For years, we’ve spoken about how little we know about the Chinese retail market, and how we always try to raise awareness on how different the Chinese are to Europe. Chinese culture is a lot about trust, about the "We", and in a culture that is socially-oriented and social-media-driven, an insult to one turns into an insult to millions within seconds.
We love D&G and, being one of Italy's successful brands, it really hurts to see how they may have just lost the trust of an entire (the biggest) retail market in the world.
When a luxury brand launches a global marketing campaign, it can be tempting to simply hire a translator to create a word-for-word version of its message to expand its reach to other countries. This strategy isn’t enough when it comes to resonating with Chinese consumers.
There’s been a lot of discussion among Chinese marketers that marketing copy in Chinese must be original, not simply translated from English. What does your company think about this strategy and what approach does it take?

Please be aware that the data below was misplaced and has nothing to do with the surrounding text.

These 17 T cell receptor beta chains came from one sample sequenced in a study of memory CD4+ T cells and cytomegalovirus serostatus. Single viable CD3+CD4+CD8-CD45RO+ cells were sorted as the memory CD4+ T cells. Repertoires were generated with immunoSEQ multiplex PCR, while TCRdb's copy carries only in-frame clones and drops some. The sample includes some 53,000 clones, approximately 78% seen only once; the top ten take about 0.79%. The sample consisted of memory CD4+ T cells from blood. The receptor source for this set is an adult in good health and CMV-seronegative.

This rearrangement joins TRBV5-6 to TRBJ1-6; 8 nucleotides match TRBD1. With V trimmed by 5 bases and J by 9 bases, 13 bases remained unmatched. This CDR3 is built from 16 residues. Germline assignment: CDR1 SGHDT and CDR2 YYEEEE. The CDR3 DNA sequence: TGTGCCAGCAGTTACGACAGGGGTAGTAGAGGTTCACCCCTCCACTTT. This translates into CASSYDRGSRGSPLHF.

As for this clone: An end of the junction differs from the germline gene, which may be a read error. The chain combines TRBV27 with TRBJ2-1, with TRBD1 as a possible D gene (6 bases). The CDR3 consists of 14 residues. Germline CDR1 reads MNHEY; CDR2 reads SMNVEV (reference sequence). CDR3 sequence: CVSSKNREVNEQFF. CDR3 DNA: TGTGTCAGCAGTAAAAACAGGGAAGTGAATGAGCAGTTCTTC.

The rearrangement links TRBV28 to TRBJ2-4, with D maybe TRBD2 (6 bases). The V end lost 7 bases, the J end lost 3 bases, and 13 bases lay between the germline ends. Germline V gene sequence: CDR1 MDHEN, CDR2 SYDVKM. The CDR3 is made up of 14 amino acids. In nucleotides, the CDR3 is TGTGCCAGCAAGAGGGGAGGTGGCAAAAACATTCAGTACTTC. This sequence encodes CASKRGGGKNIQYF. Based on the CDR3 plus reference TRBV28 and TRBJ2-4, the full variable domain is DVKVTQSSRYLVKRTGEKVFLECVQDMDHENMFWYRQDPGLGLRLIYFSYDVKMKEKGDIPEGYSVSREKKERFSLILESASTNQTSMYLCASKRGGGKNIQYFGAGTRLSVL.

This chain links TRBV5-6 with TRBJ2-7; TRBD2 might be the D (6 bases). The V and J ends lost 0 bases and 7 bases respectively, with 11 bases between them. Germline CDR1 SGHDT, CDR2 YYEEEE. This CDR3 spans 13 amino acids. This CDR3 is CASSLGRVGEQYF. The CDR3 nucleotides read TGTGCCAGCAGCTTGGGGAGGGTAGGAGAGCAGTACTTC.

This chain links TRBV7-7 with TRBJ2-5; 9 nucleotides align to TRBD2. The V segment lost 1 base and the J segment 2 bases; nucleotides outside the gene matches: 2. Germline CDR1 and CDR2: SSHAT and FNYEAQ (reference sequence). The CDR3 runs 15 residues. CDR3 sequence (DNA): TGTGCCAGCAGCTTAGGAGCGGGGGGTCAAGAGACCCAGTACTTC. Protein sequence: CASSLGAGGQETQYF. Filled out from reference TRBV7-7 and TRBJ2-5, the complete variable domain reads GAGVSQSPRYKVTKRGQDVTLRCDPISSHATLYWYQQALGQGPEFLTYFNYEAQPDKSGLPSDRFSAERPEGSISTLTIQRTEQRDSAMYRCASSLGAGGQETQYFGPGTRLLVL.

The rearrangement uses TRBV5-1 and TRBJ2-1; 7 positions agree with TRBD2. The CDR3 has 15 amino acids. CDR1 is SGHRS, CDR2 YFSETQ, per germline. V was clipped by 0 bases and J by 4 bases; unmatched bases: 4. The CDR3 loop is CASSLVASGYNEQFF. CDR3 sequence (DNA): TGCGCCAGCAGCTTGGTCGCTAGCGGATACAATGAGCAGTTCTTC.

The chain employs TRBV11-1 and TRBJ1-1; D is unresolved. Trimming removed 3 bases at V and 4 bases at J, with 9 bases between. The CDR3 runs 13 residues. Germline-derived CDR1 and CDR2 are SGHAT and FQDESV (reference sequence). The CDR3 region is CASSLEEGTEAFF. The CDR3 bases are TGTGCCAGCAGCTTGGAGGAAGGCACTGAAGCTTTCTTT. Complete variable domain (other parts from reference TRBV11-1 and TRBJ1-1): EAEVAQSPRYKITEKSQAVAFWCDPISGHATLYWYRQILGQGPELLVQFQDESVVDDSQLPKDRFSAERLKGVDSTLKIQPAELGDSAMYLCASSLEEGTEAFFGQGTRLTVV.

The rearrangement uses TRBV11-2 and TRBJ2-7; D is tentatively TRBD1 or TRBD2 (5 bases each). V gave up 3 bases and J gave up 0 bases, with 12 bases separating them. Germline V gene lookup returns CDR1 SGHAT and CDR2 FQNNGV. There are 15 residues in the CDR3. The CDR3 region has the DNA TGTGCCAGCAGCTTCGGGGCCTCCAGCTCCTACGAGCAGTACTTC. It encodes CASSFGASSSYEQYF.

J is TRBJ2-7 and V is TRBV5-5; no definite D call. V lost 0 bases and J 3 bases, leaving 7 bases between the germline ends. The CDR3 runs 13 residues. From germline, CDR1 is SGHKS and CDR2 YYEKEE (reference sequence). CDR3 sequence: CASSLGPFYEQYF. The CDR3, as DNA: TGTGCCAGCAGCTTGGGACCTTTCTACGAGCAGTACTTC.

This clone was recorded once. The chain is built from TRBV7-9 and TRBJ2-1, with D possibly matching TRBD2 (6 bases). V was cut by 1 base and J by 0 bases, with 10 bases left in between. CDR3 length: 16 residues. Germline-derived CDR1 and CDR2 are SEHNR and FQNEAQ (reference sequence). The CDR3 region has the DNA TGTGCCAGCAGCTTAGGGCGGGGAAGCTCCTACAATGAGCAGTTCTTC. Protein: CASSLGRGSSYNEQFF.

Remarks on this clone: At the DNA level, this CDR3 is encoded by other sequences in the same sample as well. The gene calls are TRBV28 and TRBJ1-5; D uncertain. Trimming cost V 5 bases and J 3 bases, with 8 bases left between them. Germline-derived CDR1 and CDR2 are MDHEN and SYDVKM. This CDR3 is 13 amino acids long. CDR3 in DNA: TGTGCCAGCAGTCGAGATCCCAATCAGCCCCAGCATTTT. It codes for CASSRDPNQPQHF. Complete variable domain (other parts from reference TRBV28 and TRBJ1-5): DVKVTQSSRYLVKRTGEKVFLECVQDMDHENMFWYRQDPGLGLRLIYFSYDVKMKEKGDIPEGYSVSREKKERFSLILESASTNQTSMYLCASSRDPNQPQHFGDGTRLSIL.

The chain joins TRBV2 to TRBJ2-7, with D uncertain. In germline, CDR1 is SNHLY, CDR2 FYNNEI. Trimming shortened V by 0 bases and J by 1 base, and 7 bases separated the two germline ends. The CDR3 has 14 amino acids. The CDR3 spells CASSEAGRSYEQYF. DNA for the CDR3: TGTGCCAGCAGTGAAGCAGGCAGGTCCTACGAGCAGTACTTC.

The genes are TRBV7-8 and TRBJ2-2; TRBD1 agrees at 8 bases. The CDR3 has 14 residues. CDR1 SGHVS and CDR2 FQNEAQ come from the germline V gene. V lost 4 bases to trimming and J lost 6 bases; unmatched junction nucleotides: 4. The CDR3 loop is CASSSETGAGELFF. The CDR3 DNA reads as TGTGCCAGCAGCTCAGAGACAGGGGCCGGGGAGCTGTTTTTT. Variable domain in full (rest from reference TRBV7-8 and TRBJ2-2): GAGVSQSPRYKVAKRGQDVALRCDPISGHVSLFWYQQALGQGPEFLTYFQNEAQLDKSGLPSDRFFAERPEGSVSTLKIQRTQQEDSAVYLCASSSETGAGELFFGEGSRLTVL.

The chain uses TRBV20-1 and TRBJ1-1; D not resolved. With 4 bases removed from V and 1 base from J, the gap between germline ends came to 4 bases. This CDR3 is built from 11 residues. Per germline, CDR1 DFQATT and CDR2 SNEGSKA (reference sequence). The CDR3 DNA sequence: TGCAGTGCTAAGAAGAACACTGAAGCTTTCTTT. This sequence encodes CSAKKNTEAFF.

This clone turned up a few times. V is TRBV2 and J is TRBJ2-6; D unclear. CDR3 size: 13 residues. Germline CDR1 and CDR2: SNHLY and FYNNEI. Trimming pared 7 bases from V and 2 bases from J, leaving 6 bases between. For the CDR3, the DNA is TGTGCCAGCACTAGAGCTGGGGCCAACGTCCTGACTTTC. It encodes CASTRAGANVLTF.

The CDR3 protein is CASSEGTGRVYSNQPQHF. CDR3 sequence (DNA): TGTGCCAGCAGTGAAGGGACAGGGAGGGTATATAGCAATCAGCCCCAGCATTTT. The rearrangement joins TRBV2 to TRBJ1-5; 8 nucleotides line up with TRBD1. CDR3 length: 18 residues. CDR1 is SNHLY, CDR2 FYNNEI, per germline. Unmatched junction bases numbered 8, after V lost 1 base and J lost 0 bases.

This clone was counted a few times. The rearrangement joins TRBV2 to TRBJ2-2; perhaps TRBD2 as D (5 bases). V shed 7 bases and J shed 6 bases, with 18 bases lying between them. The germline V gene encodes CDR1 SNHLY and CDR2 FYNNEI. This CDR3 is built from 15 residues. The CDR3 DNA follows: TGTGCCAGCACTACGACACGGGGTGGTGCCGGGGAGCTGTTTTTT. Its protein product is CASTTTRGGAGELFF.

We believe that localization is an integral part of any marketing strategy. Therefore, while we do our best to keep the heart of the Marketing copy from its original language, we take into account local customs and user behaviours to best adapt and localize. This requires native speakers to ensure that the user experience is optimised at every level.
Our suggestion to all companies working with China would be to make a concerted effort to understand this fascinating culture and its people. We still learn a lot every day - even after years of daily collaboration.
If you don’t take into account the local culture, you cannot launch a successful marketing campaign. Furthermore, Chinese characters are a wonderful way to advertise in a funny manner because they can have so many different meanings through various combinations, and this diversity is an incredible tool.
Digital marketing campaigns involve many visual components such as video, imagery, and web design, in addition to written copy. How important is language to the overall aims of a company’s campaign?
Language is at the very root of any marketing campaign. While a picture may be worth a thousand words, nothing can quite match a written description of a product or the perfect catch phrase. Slogans such as Nike’s “just do it”, or Disney’s “the happiest place on Earth”, remain with customers much longer than any image or video. We believe that visual components are there to reinforce the written copy, not supplant it.
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